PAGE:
Programs & Services

Veterans Transition Network receives US $40,000 donation from Boeing Ottawa

Earlier this month Boeing Ottawa donated US $40,000 to the Veterans Transition Network (VTN) to fund programs that provide assistance to former Canadian Forces and RCMP members in Ottawa who are transitioning from military to civilian life.

One of Boeing’s main areas of community giving is aimed at helping Veterans and their families to transition successfully to civilian life, which is in alignment with the purpose and outcome of the VTN’s Veterans Transition Program.

Oliver Thorne, executive director of the VTN, says, “Donations like Boeing’s are so important to us because they support those Veterans who are not covered by government funding, and as a result, are often more at risk during their transition.” 

According to VTN, approximately two-thirds of veterans who participate in VTN’s Veterans Transition Programs do not have a claim with Veterans Affairs Canada or do not meet the eligibility criteria to receive government funding. They say that Boeing’s contributions mean that nobody is turned away.

This isn’t the first time Boeing has donated to the VTN. Since 2016, Boeing Vancouver and Boeing Ottawa have contributed over C $145,000 to VTN’s Veterans Transition Programs. VTN has been using these funds to specially train their Veterans Transition Program Clinicians across Canada. There are still areas in need of more funding, though, including Saskatchewan, Quebec, Nova Scotia, and Newfoundland.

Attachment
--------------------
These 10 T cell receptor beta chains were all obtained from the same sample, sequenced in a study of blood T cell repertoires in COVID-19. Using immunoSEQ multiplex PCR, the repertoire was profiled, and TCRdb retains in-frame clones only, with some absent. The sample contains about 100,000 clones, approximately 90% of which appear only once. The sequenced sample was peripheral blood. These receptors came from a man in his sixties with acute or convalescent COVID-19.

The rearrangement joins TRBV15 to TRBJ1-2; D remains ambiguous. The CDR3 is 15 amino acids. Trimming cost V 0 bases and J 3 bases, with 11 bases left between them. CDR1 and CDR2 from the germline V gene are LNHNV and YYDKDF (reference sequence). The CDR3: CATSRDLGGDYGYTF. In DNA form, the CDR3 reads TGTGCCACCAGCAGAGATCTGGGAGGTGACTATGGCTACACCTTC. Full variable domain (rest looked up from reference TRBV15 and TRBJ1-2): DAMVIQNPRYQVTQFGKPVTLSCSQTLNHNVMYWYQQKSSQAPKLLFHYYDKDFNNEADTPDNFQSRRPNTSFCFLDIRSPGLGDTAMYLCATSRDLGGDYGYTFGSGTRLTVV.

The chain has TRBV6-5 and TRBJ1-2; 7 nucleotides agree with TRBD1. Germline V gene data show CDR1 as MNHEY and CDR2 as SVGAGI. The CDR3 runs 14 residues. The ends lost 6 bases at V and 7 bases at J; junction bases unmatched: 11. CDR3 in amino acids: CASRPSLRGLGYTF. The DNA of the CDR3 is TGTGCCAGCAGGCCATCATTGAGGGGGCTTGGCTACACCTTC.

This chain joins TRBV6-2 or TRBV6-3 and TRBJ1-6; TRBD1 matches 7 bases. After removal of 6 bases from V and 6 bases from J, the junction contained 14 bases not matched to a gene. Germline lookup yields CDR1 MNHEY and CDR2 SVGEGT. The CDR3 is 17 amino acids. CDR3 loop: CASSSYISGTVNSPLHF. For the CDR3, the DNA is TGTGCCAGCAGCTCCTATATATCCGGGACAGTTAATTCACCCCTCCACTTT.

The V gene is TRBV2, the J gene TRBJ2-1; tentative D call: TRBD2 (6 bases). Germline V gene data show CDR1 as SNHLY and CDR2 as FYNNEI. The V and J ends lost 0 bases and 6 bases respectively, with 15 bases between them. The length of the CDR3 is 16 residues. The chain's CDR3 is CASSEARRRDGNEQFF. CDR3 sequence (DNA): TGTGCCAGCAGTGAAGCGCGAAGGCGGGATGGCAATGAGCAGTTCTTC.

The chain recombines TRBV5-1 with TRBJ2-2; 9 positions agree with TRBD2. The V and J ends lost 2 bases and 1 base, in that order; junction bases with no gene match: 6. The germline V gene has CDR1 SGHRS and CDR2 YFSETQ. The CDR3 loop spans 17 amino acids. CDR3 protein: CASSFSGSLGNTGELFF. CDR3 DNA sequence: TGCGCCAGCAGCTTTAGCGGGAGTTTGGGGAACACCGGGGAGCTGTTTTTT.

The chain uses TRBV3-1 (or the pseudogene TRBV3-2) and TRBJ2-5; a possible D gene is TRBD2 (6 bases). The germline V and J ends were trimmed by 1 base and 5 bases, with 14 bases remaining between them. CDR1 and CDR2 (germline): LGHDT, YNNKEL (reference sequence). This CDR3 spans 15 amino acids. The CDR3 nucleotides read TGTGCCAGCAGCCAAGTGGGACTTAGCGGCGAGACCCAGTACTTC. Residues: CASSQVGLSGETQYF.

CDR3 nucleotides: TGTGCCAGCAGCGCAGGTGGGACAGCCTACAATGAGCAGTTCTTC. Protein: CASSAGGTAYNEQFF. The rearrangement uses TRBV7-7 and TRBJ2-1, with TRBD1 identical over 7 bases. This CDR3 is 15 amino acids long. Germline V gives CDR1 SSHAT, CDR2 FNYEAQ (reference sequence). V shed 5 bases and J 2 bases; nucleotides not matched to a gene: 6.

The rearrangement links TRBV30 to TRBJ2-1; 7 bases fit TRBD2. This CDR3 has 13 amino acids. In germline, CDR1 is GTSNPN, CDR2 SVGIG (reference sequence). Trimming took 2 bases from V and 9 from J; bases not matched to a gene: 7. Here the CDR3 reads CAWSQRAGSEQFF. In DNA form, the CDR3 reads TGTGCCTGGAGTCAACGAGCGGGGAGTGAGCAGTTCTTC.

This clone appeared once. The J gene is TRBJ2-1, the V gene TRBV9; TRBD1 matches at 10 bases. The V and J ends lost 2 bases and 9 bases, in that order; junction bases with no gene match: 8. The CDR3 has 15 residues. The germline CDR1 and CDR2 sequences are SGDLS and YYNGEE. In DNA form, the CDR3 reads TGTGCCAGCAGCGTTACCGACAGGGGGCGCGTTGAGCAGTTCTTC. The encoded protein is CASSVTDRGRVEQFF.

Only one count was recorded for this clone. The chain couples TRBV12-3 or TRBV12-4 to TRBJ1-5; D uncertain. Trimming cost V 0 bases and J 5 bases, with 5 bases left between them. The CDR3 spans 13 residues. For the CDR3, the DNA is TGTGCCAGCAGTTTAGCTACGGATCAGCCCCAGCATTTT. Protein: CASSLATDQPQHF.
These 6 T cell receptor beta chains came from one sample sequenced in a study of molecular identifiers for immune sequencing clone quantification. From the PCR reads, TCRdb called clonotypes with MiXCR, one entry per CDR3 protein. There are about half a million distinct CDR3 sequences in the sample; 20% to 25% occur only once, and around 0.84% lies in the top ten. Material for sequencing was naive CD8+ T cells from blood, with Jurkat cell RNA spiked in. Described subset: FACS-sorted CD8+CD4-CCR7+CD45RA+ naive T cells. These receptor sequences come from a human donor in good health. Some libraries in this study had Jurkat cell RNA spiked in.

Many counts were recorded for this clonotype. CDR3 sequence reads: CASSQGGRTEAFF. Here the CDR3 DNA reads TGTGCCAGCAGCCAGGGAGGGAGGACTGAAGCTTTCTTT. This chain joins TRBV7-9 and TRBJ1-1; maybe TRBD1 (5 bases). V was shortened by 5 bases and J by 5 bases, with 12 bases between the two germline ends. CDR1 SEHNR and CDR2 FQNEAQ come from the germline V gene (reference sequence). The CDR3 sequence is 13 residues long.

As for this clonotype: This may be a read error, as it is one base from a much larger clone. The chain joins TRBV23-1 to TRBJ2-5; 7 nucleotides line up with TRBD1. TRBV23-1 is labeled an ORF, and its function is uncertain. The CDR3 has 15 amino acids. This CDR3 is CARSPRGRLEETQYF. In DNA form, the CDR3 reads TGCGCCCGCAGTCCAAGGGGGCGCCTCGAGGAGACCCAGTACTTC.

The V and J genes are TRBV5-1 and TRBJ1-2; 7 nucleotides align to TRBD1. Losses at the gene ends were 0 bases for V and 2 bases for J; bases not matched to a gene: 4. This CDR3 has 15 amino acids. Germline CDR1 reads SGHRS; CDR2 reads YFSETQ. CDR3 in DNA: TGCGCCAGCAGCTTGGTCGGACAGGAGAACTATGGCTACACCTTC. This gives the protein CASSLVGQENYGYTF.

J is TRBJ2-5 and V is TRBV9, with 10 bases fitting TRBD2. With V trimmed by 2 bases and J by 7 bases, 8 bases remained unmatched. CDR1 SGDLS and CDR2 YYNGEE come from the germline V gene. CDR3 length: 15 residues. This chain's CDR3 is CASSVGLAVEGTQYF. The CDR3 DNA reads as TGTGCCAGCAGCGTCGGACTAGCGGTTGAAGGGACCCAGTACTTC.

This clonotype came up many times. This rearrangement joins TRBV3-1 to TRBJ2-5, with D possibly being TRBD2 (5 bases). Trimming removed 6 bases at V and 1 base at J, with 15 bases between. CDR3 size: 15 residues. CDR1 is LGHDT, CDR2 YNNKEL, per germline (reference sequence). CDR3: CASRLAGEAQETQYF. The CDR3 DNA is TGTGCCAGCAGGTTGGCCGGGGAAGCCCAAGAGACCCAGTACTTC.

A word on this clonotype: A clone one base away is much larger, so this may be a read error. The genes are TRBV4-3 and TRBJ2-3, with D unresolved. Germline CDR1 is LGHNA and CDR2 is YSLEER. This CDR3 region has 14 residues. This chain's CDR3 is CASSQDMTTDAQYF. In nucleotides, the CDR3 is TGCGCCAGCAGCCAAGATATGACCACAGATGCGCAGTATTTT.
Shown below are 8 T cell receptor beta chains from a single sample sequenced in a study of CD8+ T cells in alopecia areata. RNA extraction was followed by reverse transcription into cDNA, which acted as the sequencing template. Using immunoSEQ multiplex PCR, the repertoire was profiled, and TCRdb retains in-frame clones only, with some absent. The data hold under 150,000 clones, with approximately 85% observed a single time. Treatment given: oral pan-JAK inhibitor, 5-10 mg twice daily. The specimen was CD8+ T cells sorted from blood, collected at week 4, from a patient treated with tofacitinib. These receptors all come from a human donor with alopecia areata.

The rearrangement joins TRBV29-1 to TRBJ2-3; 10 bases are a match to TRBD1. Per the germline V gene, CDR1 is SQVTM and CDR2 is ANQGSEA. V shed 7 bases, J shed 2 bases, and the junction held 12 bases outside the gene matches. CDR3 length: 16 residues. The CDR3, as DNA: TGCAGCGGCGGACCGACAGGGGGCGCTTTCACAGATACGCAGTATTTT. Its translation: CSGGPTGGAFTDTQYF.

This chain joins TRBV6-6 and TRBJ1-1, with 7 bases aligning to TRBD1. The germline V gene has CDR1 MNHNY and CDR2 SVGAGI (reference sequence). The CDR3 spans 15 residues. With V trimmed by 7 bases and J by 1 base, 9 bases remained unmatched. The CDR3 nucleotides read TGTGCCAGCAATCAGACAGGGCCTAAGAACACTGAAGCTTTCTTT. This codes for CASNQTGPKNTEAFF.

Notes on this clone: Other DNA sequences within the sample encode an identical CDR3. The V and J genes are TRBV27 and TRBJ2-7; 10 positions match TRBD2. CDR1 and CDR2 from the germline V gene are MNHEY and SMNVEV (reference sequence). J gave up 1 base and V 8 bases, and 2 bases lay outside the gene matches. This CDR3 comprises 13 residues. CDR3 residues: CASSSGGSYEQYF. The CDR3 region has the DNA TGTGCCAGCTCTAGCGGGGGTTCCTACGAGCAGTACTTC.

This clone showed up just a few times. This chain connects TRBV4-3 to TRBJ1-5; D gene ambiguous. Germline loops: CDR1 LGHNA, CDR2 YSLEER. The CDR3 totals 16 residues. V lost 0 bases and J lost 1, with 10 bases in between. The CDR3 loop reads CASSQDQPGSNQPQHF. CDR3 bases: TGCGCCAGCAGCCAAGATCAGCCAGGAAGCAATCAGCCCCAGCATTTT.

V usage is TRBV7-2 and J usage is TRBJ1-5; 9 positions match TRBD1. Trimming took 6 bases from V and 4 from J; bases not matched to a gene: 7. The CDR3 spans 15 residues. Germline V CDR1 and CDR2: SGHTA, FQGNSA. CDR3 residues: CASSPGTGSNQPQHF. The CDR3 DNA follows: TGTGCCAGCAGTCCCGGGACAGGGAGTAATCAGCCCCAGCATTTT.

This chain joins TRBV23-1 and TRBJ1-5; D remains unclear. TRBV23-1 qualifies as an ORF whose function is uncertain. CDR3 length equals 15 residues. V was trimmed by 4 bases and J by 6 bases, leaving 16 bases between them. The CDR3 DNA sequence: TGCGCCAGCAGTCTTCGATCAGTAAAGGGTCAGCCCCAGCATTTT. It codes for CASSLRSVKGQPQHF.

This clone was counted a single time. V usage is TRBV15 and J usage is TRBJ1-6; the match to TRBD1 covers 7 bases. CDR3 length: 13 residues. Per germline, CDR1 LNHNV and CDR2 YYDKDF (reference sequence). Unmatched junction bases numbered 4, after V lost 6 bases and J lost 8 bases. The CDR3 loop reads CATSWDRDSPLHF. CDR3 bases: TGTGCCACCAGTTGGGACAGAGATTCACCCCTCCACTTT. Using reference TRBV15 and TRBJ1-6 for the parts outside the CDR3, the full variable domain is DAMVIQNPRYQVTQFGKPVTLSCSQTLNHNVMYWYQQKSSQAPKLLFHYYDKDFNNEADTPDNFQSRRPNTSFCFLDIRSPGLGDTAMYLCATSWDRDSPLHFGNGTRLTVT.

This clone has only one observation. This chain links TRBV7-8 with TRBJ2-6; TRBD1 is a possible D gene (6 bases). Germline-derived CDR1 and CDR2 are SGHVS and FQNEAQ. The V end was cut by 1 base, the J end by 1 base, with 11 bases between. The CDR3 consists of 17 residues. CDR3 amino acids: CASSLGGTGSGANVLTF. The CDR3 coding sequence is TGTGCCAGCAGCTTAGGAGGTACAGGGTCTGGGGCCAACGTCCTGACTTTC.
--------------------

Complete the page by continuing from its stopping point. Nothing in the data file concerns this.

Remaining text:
Program participants receive 100 hours of counselling over the course of three weekends, and over the last 20 years, there have been nearly 1,000 participants. The transition from military to civilian life can be very difficult, with many facing traumatic memories. Accordingly, the counselling provided by VTN is focused on the participant’s mental health, personal relationships, and future planning. 

Founded in 1998 by Dr. Marc Westwood, the VTN is a national organization that delivers mental health services to veterans. VTN’s primary focus is to help veterans transition to civilian life, ensuring that no Canadian veteran is left in isolation. Using a research-based approach, VTN has a 98 per cent successful transition rate. 

All costs of the program, including transportation and accommodation, are covered by the VTN. Space for the upcoming Ottawa program is limited. People who are interested in learning more about the program can contact Patrick Thomas at [email protected].

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Deborah van der Linde

Deborah is a librarian who is passionate about books, storytelling, and writing. Thanks to her husband Adam’s military career, they have had the great fortune of living all across Canada. Deborah and Adam have two delightful children and a dog that thinks he’s one of the kids.

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